American Samoa Gov’t v. Luki,
AMERICAN SAMOA GOVERNMENT, Plaintiff
FAGAVAO LUKI, aka FUNKY, and AZIZA PRITCHARD,
aka CHEEZE, Defendants
High Court of American Samoa
CR No. 15-92
CR No. 16-92
May 28, 1992
A defendant was not illegally taken into custody without a warrant when he voluntarily agreed to a police officer’s request to go to the station for questioning. [21ASR2d85]
A bill of information using the language of the criminal statute is sufficient as long as the statute sets forth all of the elements constituting the offence.
Before KRUSE, Chief Justice, TAUANU’U , Chief Associate Judge, and LOGOAI, Associate Judge.
Counsel: For Plaintiff, Donald M. Sheehan, Assistant Attorney General
For Defendant Luki, Barry I. Rose, Assistant Public Defender
For Defendant Pritchard, Robert A. Dennison III
On Motion to Suppress, Dismiss and Sever:
Defendant Aziza Pritchard moves to suppress “defendant’s statements, scientific evidence or test results and other evidence obtained as a result of an illegal search, detention and/or arrest of the defendant”; to dismiss the information for want of specificity; and to sever (T.C.R.Cr.P 14).
I. Motion to Suppress
The grounds for this motion are twofold: 1) that on March 8, 1992, the defendant was illegally taken in to custody by Police Officer Analoi Suamataia without a warrant and that, therefore, the statements which he subsequently gave at the police station shortly thereafter were fruits of that unlawful seizure and excludable under Rev. Const. Am. Samoa Art. I, §5;(1) and 2) that these statements were obtained from the defendant in violation of his right to counsel. [21ASR2d86]
The evidence did not bear out a situation of arrest. Rather , the defendant acceded, in the presence of family members, to Officer Suamataia’s request to go with him to the station for questioning. We find no Art. I, § 5 basis to the motion.
Defendant also argues that he had invoked his right to counsel and that Officer Suamataia should therefore not have questioned him until counsel was present.(2) Assuming arguendo that a situation constituting “custodial interrogation,” within the rule of Miranda v. Arizona, 384 U.S. 436 (1966), had arisen at the police station, we find nothing on the evidence to suggest that the defendant had ever requested counsel. Rather, the evidence showed that before the defendant had left with officer Suamataia, the latter was advised by the defendant’s sister that their family either had a lawyer or were going to obtain a lawyer for the defendant. At the station, officer Suamataia first gave the defendant the Miranda warnings, and the defendant then signed a written waiver of his rights. Subsequently he gave a statement. In these circumstances, we are not satisfied that the right to counsel was invoked. See Moran v. Burbine, 475 U.S. 412 (1986). The motion is denied.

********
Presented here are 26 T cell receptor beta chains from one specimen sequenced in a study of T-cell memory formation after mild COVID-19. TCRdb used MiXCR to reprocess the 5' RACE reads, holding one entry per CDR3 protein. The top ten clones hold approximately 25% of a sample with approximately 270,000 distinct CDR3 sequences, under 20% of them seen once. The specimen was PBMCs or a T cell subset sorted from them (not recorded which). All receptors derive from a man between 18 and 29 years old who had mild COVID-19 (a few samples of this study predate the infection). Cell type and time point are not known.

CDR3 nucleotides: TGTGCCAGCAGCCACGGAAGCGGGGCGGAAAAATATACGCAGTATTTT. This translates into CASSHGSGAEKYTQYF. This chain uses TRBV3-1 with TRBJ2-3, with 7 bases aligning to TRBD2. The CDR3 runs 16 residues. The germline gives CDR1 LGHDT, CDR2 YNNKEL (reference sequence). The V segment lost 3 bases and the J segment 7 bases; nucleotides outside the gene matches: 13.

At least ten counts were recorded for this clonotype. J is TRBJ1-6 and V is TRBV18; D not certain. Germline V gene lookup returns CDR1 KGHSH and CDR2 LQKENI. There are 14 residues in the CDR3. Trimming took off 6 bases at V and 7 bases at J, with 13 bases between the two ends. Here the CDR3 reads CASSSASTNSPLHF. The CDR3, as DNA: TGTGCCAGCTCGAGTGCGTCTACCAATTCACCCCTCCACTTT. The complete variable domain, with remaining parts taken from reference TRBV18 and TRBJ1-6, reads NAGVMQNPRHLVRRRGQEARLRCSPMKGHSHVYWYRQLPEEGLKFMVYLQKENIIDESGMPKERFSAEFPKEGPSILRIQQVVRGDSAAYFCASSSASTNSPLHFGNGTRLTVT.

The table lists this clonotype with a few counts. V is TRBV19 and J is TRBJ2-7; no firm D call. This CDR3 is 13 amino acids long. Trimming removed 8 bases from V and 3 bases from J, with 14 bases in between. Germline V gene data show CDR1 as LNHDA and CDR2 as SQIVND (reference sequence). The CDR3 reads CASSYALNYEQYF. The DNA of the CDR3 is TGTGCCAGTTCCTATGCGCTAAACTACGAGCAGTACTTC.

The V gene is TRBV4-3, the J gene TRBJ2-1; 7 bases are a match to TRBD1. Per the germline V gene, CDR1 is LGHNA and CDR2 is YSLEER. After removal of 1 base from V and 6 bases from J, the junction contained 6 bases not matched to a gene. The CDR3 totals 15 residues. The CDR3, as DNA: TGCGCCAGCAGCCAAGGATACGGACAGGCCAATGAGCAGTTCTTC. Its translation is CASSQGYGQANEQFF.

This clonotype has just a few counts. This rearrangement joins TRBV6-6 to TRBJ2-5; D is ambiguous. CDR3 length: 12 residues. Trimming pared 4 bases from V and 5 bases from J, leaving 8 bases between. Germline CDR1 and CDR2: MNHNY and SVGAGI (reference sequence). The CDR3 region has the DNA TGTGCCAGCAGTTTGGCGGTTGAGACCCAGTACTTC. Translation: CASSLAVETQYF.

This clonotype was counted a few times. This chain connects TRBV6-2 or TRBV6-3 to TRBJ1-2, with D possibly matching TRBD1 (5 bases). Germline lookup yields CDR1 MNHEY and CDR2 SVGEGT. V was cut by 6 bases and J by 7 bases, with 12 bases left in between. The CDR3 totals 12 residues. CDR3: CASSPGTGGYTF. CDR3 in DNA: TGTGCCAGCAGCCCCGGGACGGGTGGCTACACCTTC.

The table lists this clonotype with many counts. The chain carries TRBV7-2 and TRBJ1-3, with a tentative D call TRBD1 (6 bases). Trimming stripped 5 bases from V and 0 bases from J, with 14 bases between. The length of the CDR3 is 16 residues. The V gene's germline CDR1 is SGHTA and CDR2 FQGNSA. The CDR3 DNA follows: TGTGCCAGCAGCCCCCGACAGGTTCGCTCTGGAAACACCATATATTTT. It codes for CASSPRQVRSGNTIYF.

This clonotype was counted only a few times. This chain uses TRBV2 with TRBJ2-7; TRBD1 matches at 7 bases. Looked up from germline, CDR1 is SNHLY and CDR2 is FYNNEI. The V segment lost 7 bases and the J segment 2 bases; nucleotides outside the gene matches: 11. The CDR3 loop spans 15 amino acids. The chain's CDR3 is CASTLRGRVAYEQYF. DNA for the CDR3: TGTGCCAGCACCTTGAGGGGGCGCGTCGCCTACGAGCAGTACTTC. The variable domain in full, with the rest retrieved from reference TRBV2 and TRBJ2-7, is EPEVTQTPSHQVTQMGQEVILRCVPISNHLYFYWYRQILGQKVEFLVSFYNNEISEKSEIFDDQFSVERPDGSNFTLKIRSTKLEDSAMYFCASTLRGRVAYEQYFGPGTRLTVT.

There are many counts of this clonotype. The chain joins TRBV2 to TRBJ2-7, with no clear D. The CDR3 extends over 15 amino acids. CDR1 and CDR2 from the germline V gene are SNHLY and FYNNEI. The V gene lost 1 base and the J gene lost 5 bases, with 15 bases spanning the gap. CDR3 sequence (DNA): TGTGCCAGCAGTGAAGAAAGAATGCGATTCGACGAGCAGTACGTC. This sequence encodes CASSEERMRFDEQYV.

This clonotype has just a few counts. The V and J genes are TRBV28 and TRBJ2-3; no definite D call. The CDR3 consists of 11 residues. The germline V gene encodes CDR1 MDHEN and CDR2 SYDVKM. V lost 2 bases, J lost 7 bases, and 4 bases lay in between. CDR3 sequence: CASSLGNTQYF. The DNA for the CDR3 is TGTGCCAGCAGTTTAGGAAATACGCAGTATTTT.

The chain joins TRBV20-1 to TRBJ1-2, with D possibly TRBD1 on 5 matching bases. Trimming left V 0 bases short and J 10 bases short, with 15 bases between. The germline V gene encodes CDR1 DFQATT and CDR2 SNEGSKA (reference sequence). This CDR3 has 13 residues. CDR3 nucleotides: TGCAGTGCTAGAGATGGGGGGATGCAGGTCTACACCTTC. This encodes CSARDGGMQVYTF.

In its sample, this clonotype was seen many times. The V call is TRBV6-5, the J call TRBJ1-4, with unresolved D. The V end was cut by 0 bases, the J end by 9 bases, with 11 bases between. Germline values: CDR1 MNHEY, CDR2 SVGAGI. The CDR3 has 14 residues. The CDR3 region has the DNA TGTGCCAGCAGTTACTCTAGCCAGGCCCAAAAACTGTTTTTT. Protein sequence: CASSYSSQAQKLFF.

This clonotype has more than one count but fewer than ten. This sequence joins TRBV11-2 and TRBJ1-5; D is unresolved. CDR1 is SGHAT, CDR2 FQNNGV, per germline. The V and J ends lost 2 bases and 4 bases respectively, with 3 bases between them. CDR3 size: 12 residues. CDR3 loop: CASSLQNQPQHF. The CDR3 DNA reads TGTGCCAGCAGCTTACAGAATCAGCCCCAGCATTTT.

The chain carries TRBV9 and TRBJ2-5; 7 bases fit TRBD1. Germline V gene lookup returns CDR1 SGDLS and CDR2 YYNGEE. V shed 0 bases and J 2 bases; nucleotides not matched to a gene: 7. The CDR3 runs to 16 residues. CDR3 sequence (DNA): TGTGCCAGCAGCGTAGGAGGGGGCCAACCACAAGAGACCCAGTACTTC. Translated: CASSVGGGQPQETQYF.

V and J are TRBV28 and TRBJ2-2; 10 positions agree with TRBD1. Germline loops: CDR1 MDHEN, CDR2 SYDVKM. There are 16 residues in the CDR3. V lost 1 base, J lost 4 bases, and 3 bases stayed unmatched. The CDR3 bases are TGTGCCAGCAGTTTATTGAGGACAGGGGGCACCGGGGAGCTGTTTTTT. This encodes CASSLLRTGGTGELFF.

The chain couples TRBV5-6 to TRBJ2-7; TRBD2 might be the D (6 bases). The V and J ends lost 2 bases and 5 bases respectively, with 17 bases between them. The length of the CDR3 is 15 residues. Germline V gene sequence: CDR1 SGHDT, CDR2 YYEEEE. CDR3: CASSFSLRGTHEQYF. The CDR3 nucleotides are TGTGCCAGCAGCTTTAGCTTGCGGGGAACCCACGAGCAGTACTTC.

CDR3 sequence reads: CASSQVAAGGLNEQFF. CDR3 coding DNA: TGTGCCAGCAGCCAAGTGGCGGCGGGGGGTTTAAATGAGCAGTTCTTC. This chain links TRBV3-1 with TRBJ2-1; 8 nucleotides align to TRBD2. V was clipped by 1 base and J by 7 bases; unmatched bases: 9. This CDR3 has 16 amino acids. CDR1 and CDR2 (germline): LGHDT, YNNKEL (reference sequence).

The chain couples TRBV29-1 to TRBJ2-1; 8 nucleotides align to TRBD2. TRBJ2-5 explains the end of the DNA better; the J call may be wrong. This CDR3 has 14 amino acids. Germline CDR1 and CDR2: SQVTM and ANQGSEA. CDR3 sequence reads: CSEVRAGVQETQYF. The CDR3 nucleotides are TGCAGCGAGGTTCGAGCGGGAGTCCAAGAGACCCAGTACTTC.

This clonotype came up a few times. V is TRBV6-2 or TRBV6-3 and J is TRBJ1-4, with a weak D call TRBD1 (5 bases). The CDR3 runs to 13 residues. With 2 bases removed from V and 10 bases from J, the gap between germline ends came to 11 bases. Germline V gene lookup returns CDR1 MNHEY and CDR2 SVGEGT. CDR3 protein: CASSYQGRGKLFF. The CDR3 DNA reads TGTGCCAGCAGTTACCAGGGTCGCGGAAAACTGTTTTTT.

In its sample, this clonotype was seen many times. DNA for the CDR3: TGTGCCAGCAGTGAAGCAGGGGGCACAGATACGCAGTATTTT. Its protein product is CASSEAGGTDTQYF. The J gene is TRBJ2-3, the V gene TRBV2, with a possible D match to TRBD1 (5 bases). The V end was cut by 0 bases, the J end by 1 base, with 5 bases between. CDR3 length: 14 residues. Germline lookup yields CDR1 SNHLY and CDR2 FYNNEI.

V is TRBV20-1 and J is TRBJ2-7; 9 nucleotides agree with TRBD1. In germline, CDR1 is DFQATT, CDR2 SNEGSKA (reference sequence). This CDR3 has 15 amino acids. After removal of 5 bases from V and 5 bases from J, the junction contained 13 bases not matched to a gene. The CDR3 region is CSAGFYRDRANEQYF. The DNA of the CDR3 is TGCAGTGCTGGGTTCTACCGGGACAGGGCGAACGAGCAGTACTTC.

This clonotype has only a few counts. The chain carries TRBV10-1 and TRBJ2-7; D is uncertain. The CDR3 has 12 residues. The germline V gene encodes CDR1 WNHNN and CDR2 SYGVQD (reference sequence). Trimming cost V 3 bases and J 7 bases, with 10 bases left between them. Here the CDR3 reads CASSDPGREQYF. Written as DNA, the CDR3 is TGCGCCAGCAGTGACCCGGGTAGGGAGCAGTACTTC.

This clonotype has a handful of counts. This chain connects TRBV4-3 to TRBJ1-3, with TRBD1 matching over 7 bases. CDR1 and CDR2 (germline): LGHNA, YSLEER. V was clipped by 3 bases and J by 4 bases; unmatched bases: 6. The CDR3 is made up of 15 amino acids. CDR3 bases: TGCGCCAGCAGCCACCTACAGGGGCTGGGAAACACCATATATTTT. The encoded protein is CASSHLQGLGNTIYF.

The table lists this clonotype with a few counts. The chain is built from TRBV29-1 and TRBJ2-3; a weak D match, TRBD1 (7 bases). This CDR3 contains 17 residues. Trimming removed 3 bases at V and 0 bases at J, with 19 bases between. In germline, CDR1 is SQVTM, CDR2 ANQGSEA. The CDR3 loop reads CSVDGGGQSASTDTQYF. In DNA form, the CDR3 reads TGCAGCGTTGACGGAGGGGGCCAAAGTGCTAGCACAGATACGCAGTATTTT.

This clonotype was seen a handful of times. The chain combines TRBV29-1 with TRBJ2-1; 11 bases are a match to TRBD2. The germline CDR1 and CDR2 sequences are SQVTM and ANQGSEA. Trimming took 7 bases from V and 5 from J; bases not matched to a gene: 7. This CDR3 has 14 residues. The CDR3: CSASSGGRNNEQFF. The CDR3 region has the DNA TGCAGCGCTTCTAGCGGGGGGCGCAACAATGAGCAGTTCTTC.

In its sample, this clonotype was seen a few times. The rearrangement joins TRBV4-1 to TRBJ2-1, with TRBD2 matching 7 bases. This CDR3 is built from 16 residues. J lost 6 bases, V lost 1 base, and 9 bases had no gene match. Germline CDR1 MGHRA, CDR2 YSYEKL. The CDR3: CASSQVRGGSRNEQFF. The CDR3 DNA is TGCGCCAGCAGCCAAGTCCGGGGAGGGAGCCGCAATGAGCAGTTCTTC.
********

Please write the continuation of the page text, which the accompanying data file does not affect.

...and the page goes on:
II. Motion to Dismiss
The information charges the defendant with, among other things, the crimes of Sodomy, a violation of A.S.C.A § 46.3611, and Sexual Abuse in the First Degree, a violation of A.S.C.A. § 46.3615. The defendant argues that the information fails to state the “specific act or acts” the defendant is alleged to have committed which constitute “deviate sexual intercourse” or “sodomy” within A.S.C.A. § 46.3611, and which constitutes “sexual contact” within the meaning of A.S.C.A. § 46.3615. The information is couched in the language of the respective statutes. [21ASR2d87]
This very same motion was addressed by the court in Government of American Samoa v. Afamasaga, 17 A.S.R.2d 145 (Trial Div. 1990). There the Court said:
That a criminal charge is couched in the language of the statute, is
not, of itself, grounds for the dismissal of an information. It is settled
law that an information using only statutory language is quite permissible
as long as the statute sets forth “fully, directly and expressly, without
any uncertainty or ambiguity,… all the elements necessary to constitute
the offence intended to be punished.” Hamlin v. United States, 418
U.S. 87, 117-18 (1974). Furthermore, Rule 7(c) “does not mean that
the indictment must set forth facts and evidentiary details necessary to
establish each of the elements of the charged offence.” United States
v. Williams, 679 F.2d 504, 508 (1982), cert. denied 459 U.S. 1111.
There is a distinction between “a defendant’s constitutional right to know
what offense he is charged with and his desire to know the evidentiary
details of the prosecution’s case.” Id. at 509. See also United States v.
Crow, 824 F.2d 761 (1987).
Afamasaga, 17 A.S.R. 2d at 149-50. For reasons given in Afamasaga, we deny the motion to dismiss.
III. Motion to Sever
We exercise our discretion against the motion and thus deny the same.
It is so ordered.
The right of the people to be secure in their persons… against unreasonable…
searches and seizures shall not be violated, and no warrants shall issue, but
upon probable cause, supported by oath or affirmation,…. Evidence obtained
in violation of this section shall not be admitted in any court.
2. In Miranda v. Arizona, 384 U.S. 436, 444 (1966), the Supreme Court held that a suspect in custody must be informed of his right to remain silent and the right to confer with an attorney before or during interrogation. The Court’s holding was premised on the Fifth Amendment’s privilege against self-incrimination. The Court further held that if a suspect requests an attorney, the interrogation must cease until counsel is present. Id. at 474; see also Edwards v. Arizona, 451 U.S. 477, 484-85 (1981).